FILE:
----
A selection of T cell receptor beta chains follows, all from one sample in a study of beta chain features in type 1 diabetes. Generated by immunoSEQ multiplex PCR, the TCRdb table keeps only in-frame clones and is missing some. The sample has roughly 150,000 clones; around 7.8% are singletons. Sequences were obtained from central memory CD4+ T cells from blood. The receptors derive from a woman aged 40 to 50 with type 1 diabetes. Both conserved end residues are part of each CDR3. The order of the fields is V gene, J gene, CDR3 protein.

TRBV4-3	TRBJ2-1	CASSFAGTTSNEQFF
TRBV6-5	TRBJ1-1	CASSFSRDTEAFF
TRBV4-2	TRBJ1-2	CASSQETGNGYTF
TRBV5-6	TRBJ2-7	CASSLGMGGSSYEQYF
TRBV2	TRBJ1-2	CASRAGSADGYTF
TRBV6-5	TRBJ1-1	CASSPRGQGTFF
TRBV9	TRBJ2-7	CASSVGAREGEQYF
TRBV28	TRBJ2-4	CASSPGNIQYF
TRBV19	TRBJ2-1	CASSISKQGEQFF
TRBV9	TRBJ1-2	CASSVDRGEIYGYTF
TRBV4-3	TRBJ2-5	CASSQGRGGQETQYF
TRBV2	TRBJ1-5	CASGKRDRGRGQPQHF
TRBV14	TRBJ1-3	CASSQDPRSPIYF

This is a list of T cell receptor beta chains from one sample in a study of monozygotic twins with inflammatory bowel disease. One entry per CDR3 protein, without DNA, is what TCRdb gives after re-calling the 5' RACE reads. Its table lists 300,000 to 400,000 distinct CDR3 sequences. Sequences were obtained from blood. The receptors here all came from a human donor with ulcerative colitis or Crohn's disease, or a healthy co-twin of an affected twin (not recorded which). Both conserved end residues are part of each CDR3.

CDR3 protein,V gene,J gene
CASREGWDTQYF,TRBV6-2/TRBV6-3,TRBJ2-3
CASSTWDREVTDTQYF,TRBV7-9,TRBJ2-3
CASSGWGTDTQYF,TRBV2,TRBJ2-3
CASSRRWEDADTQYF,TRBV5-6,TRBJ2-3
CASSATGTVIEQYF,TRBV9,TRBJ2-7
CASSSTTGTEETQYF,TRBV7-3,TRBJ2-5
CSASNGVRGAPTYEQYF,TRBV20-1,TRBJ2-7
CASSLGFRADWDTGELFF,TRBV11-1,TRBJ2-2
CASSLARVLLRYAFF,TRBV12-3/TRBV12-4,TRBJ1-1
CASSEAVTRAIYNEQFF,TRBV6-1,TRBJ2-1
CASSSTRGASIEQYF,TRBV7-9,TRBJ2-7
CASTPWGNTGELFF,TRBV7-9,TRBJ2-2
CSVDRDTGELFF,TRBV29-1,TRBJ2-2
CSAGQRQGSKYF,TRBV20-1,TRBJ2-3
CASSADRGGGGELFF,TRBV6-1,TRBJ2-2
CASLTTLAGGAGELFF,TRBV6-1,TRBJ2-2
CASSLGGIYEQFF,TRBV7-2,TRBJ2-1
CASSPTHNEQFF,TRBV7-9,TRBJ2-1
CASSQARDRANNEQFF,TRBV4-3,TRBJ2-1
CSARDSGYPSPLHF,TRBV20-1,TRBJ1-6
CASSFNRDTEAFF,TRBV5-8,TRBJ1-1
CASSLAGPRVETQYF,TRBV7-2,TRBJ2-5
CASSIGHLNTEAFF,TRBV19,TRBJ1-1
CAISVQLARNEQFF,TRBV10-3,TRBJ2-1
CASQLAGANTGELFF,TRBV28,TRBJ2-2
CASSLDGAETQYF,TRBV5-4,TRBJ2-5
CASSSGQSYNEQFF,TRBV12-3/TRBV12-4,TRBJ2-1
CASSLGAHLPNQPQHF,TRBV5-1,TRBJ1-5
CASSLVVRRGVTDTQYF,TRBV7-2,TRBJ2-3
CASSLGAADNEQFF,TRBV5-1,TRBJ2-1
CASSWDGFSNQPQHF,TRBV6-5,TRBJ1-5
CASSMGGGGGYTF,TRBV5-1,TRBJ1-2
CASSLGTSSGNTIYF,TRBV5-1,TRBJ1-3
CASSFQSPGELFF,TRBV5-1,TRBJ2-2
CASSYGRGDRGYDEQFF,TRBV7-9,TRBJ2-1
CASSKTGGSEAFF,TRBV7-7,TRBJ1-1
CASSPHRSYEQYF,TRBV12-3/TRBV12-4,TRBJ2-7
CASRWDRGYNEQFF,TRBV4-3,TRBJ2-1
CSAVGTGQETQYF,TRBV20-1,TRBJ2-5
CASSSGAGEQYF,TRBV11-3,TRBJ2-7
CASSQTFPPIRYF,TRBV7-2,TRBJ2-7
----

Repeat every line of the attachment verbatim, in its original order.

A selection of T cell receptor beta chains follows, all from one sample in a study of beta chain features in type 1 diabetes. Generated by immunoSEQ multiplex PCR, the TCRdb table keeps only in-frame clones and is missing some. The sample has roughly 150,000 clones; around 7.8% are singletons. Sequences were obtained from central memory CD4+ T cells from blood. The receptors derive from a woman aged 40 to 50 with type 1 diabetes. Both conserved end residues are part of each CDR3. The order of the fields is V gene, J gene, CDR3 protein.

TRBV4-3	TRBJ2-1	CASSFAGTTSNEQFF
TRBV6-5	TRBJ1-1	CASSFSRDTEAFF
TRBV4-2	TRBJ1-2	CASSQETGNGYTF
TRBV5-6	TRBJ2-7	CASSLGMGGSSYEQYF
TRBV2	TRBJ1-2	CASRAGSADGYTF
TRBV6-5	TRBJ1-1	CASSPRGQGTFF
TRBV9	TRBJ2-7	CASSVGAREGEQYF
TRBV28	TRBJ2-4	CASSPGNIQYF
TRBV19	TRBJ2-1	CASSISKQGEQFF
TRBV9	TRBJ1-2	CASSVDRGEIYGYTF
TRBV4-3	TRBJ2-5	CASSQGRGGQETQYF
TRBV2	TRBJ1-5	CASGKRDRGRGQPQHF
TRBV14	TRBJ1-3	CASSQDPRSPIYF

This is a list of T cell receptor beta chains from one sample in a study of monozygotic twins with inflammatory bowel disease. One entry per CDR3 protein, without DNA, is what TCRdb gives after re-calling the 5' RACE reads. Its table lists 300,000 to 400,000 distinct CDR3 sequences. Sequences were obtained from blood. The receptors here all came from a human donor with ulcerative colitis or Crohn's disease, or a healthy co-twin of an affected twin (not recorded which). Both conserved end residues are part of each CDR3.

CDR3 protein,V gene,J gene
CASREGWDTQYF,TRBV6-2/TRBV6-3,TRBJ2-3
CASSTWDREVTDTQYF,TRBV7-9,TRBJ2-3
CASSGWGTDTQYF,TRBV2,TRBJ2-3
CASSRRWEDADTQYF,TRBV5-6,TRBJ2-3
CASSATGTVIEQYF,TRBV9,TRBJ2-7
CASSSTTGTEETQYF,TRBV7-3,TRBJ2-5
CSASNGVRGAPTYEQYF,TRBV20-1,TRBJ2-7
CASSLGFRADWDTGELFF,TRBV11-1,TRBJ2-2
CASSLARVLLRYAFF,TRBV12-3/TRBV12-4,TRBJ1-1
CASSEAVTRAIYNEQFF,TRBV6-1,TRBJ2-1
CASSSTRGASIEQYF,TRBV7-9,TRBJ2-7
CASTPWGNTGELFF,TRBV7-9,TRBJ2-2
CSVDRDTGELFF,TRBV29-1,TRBJ2-2
CSAGQRQGSKYF,TRBV20-1,TRBJ2-3
CASSADRGGGGELFF,TRBV6-1,TRBJ2-2
CASLTTLAGGAGELFF,TRBV6-1,TRBJ2-2
CASSLGGIYEQFF,TRBV7-2,TRBJ2-1
CASSPTHNEQFF,TRBV7-9,TRBJ2-1
CASSQARDRANNEQFF,TRBV4-3,TRBJ2-1
CSARDSGYPSPLHF,TRBV20-1,TRBJ1-6
CASSFNRDTEAFF,TRBV5-8,TRBJ1-1
CASSLAGPRVETQYF,TRBV7-2,TRBJ2-5
CASSIGHLNTEAFF,TRBV19,TRBJ1-1
CAISVQLARNEQFF,TRBV10-3,TRBJ2-1
CASQLAGANTGELFF,TRBV28,TRBJ2-2
CASSLDGAETQYF,TRBV5-4,TRBJ2-5
CASSSGQSYNEQFF,TRBV12-3/TRBV12-4,TRBJ2-1
CASSLGAHLPNQPQHF,TRBV5-1,TRBJ1-5
CASSLVVRRGVTDTQYF,TRBV7-2,TRBJ2-3
CASSLGAADNEQFF,TRBV5-1,TRBJ2-1
CASSWDGFSNQPQHF,TRBV6-5,TRBJ1-5
CASSMGGGGGYTF,TRBV5-1,TRBJ1-2
CASSLGTSSGNTIYF,TRBV5-1,TRBJ1-3
CASSFQSPGELFF,TRBV5-1,TRBJ2-2
CASSYGRGDRGYDEQFF,TRBV7-9,TRBJ2-1
CASSKTGGSEAFF,TRBV7-7,TRBJ1-1
CASSPHRSYEQYF,TRBV12-3/TRBV12-4,TRBJ2-7
CASRWDRGYNEQFF,TRBV4-3,TRBJ2-1
CSAVGTGQETQYF,TRBV20-1,TRBJ2-5
CASSSGAGEQYF,TRBV11-3,TRBJ2-7
CASSQTFPPIRYF,TRBV7-2,TRBJ2-7